The Lawyer Asia Pacific 150 is the only research report to provide a ranking of the top 100 independent local firms and top 50 global firms in the region. The report offers critical review of some of the fastest growing firms and their strategies, a country-by-country guide to leading legal advisers and legal services market trends, plus exclusive insight into the current business development opportunities in the Asia Pacific. Read more
This year, The Lawyer’s annual ranking of the largest UK law firms by turnover is available as an interactive, digital benchmarking tool. For the first time this will allow you to manipulate each data set against the metrics of your choice.
Martin Mears is probably entitled to feel sore following September's Law Society Council meeting. After wining and dining selected Council members who promised to support his veto of the pay-off to Solicitors Complaints Bureau head Veronica Lowe if the item was moved into the private afternoon section, the council let him down.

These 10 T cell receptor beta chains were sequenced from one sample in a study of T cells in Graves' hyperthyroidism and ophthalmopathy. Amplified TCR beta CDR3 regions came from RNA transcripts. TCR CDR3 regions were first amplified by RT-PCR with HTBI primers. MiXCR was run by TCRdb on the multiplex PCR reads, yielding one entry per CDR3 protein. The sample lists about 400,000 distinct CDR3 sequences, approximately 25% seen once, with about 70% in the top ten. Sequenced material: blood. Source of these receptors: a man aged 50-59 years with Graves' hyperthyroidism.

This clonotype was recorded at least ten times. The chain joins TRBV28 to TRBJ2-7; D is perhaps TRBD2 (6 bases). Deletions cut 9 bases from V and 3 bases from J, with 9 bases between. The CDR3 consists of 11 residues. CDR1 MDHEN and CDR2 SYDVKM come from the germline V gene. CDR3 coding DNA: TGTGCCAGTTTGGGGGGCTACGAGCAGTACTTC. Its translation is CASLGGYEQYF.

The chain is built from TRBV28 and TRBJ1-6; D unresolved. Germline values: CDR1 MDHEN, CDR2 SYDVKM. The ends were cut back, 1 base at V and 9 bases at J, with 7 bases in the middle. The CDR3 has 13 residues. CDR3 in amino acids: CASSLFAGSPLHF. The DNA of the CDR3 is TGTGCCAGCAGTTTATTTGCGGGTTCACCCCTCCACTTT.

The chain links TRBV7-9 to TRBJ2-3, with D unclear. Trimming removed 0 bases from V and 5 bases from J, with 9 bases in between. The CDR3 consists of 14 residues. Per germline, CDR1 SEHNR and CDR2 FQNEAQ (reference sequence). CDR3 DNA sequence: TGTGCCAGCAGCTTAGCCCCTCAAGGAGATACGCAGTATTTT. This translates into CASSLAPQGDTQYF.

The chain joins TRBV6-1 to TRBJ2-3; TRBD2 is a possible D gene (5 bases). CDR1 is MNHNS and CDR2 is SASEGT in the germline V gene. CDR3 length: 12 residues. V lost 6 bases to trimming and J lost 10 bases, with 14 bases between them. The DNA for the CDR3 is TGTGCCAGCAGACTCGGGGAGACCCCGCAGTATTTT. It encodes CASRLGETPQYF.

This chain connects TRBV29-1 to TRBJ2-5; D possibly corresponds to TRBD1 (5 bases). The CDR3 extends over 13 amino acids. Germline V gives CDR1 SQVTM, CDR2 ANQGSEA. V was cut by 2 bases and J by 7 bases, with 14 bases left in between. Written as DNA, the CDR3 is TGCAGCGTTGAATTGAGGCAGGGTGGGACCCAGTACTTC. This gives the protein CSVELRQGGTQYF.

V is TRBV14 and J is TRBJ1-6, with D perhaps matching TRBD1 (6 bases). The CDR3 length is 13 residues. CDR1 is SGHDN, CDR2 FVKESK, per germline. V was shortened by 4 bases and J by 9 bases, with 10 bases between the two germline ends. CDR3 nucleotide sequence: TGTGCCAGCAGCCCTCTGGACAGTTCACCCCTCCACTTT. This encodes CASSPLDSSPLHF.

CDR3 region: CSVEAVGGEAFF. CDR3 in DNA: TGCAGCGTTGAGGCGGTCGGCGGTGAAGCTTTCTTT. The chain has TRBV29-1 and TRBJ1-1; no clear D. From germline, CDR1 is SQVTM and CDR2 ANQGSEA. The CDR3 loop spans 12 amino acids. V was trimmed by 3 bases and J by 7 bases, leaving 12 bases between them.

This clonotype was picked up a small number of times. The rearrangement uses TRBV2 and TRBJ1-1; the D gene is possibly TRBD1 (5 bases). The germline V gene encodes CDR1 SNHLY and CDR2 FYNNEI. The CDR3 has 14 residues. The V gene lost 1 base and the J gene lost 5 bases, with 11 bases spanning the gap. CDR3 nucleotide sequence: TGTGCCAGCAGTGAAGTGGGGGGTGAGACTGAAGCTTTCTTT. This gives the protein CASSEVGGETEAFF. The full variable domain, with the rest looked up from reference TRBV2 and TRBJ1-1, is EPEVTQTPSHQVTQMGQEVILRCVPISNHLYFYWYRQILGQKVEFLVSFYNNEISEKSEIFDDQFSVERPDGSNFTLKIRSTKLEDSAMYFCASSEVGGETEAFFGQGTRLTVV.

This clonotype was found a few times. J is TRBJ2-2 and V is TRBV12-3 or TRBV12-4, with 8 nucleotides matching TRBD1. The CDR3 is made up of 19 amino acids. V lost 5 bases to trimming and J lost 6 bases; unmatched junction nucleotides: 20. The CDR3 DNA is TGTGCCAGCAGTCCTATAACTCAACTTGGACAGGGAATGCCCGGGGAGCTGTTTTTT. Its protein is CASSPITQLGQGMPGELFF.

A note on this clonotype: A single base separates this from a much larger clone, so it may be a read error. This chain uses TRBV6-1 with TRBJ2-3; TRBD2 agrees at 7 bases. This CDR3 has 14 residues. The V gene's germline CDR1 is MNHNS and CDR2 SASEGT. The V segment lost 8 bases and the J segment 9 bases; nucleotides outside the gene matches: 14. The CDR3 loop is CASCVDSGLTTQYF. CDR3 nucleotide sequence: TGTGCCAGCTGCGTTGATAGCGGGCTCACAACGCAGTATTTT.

As vice-president Robert Sayer says on the front page of this issue of The Lawyer, the "scales fell from their eyes" at that meeting. A fair point perhaps. The political manoeuvrings of the council have frustrated more than one president. And perhaps Mears felt that publicly chastising its members was the way to reach out to the rank and file members of the society. Nonetheless, it is an extraordinary way to conduct business and can only serve to emphasise the divisions in the profession which are becoming more apparent by the day.
Nothing, however, can justify the disgraceful attack on the Equal Opportunities Commission and the Commission for Racial Equality. Lawyers visibly balked when they heard Mear's calls for the clipping of the wings of the organisations. His remarks that some tribunals had allowed themselves "to be highjacked (all too willingly, I fear) by the discrimination industry" and that the EOC and CRE had outlived their usefulness must be a grave cause of concern both to the profession and to society in general.
Both institutions have served to highlight the deep inequalities which impact daily on the lives of citizens in the UK. They have fought cases with this aim in mind. To say that the public rightly sees some of these cases as a racket undermines the whole equal opportunities ethos.
Closer to home, in case Mears has not noticed, the record of law firms on either issue is not one to boast about. Instead of making inflammatory comments, he would be better placed in working with the EOC and CRE to see how he can contribute to the debate on matters which adversely effect many of his constituents.